Shestowsky’s Study Supports Value of Lawyers’ Early Education of Clients About Their Procedural Options

For a long time, Donna Shestowsky has conducted empirical studies of litigants’ perceptions about dispute resolution processes.  CPR’s Alternatives to the High Cost of Litigation magazine just published an article summarizing her study about parties’ expectations about the process used to resolve their cases.  The article is Why Client Expectations of Legal Procedures Must Be Managed to Achieve Settlement Satisfaction, 40 Alternatives to the High Cost of Litigation 105 (July/August, 2022), which is based on a longer article published in Law and Human Behavior.

Donna surveyed litigants in courts in California, Oregon, and Utah soon after their cases were filed and interviewed them after their cases closed.  The study analyzes multiple variables affecting litigants’ satisfaction and perceived fairness, but this post focuses only on the importance of setting their expectations early in their cases, especially by their lawyers.

I have written about the value of early dispute resolution and lawyers’ efforts to promote it.  While the value seems obvious, it’s good to have empirical evidence supporting this proposition.

Here are some excerpts from the Alternatives article:

[W]hen litigants’ cases resolved more quickly, and when a lawyer was involved on their side of the case, they were more satisfied with their procedure and viewed it as more just.

Our findings suggest the value of educating litigants about legal procedures, helping them develop realistic expectations for what each procedure can entail for their situation, and helping them make informed decisions about whether to attend their procedures.

The findings also highlight the role that lawyer involvement and efficient case disposition play in terms promoting satisfaction and perceived fairness from the litigant viewpoint.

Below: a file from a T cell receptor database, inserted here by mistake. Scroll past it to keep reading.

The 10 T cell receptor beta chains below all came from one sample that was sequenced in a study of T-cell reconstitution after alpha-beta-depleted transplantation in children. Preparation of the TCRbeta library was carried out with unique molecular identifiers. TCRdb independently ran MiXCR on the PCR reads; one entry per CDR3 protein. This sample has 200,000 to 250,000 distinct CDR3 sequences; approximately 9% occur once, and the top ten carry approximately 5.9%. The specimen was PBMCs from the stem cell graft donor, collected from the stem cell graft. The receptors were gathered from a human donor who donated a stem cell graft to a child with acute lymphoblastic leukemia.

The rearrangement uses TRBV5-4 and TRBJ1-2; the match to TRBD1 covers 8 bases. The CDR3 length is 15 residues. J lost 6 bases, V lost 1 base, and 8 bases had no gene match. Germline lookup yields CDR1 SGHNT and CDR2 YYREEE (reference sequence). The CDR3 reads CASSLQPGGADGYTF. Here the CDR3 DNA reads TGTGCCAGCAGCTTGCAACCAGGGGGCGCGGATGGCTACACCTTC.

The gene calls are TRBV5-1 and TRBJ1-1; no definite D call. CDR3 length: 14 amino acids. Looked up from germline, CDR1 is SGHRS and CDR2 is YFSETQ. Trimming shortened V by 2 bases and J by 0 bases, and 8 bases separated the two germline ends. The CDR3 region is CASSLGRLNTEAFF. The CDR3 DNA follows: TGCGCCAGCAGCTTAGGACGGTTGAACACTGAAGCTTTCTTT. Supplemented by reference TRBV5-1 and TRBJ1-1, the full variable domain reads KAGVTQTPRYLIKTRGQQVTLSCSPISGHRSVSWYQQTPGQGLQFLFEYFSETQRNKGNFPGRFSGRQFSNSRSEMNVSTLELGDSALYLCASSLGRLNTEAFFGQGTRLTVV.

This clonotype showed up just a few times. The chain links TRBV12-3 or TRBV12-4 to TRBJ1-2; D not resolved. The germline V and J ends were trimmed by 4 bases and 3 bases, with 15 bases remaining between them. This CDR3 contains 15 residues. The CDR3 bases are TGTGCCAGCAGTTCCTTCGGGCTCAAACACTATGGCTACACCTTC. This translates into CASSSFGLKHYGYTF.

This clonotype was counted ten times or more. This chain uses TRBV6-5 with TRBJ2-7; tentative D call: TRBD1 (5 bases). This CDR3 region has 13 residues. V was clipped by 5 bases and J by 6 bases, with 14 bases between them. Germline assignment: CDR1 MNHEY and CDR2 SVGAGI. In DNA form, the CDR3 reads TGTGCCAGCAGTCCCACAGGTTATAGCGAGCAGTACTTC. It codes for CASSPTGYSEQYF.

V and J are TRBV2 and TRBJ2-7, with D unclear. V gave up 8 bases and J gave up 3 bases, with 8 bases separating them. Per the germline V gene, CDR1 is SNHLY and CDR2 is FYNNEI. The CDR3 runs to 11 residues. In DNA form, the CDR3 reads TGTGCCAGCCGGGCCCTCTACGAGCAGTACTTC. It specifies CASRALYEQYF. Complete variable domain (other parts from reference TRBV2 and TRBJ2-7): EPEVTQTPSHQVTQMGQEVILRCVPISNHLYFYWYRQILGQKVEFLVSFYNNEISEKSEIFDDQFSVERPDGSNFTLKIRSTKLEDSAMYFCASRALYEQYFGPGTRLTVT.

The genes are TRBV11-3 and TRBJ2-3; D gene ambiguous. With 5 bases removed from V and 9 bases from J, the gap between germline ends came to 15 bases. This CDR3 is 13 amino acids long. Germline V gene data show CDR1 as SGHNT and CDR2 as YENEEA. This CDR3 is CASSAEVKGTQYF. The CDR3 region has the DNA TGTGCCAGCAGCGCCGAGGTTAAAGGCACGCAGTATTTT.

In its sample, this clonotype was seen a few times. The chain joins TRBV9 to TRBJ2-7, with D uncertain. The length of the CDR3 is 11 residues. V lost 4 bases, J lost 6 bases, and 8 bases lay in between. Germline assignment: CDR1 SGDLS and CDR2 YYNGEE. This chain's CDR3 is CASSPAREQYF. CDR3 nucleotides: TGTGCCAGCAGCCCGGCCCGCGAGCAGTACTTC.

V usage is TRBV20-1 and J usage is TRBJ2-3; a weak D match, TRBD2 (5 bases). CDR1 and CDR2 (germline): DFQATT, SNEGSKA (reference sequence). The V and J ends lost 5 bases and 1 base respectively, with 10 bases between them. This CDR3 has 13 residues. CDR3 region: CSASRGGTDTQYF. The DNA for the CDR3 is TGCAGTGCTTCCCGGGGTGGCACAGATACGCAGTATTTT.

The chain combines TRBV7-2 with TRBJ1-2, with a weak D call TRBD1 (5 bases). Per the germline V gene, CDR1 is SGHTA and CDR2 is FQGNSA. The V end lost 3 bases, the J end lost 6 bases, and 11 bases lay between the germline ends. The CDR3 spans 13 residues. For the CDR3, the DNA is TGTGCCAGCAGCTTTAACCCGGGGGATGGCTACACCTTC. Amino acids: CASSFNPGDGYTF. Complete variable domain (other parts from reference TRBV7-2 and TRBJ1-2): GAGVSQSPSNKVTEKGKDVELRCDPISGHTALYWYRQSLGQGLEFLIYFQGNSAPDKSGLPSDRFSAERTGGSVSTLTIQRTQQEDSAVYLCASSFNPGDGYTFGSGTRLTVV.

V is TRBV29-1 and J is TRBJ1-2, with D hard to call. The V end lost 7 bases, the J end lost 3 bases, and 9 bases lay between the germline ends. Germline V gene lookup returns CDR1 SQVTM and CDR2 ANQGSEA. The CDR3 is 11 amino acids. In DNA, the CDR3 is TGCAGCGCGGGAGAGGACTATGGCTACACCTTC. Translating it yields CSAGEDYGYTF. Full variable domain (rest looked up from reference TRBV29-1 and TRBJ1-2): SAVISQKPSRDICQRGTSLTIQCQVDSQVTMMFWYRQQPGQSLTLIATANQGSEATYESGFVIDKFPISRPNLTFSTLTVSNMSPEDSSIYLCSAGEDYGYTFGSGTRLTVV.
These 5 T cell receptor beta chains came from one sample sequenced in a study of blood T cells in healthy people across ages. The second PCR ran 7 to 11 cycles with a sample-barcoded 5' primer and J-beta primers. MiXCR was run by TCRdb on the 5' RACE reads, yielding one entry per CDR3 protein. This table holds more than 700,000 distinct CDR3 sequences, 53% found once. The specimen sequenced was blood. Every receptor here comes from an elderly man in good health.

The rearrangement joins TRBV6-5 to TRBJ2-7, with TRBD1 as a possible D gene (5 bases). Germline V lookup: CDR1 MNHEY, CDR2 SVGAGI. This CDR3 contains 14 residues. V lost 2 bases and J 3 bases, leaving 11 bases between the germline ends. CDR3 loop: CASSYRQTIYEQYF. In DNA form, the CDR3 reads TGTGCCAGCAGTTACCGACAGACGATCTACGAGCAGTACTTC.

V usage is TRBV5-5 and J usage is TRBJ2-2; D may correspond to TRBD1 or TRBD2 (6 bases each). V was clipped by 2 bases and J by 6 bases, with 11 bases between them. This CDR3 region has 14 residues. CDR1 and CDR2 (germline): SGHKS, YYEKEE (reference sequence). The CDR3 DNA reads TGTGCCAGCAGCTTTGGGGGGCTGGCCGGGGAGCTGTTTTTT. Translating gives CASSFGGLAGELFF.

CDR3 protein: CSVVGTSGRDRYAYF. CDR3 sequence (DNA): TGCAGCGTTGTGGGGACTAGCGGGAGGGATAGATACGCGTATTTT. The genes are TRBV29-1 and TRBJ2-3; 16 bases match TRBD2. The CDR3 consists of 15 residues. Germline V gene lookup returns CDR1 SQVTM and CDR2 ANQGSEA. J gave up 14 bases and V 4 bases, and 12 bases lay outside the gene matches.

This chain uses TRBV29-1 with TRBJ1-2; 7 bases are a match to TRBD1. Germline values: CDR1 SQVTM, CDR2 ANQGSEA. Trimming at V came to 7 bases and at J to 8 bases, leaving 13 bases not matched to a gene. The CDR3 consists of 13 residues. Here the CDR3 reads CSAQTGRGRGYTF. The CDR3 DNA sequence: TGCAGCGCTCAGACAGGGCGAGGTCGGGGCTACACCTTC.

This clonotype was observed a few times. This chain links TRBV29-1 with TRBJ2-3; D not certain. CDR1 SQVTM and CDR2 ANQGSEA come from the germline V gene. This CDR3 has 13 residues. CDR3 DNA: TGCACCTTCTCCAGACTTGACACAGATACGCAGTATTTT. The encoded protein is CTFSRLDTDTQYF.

Courts can institute rules that require attorneys to discuss all legal procedures that are available to their clients.  Ideally, such rules would encourage lawyers to start these discussions early in the litigation process and revisit them at various points as the case develops.

    1. Our results suggest how important it is for lawyers to educate their clients about each of their procedural options. Effective education and managing client expectations might lead to the formation of attitudes that reflect realistic expectations, and, in turn, lead to post-resolution assessments that reflect early impressions.
    1. Depending on their skill and circumstances of the case, lawyers might be able to fashion the process of settlement procedures such as negotiation and mediation in ways that fit their clients’ interests and needs, which might make frustrated expectations less likely.
    1. Clients might benefit from learning that litigants tended to rate their settlement procedure favorably ex post, in regard to both fairness and satisfaction, regardless of how much they liked that settlement procedure initially. Such information might help them overcome resistance to the idea of using settlement procedures.

Take a look.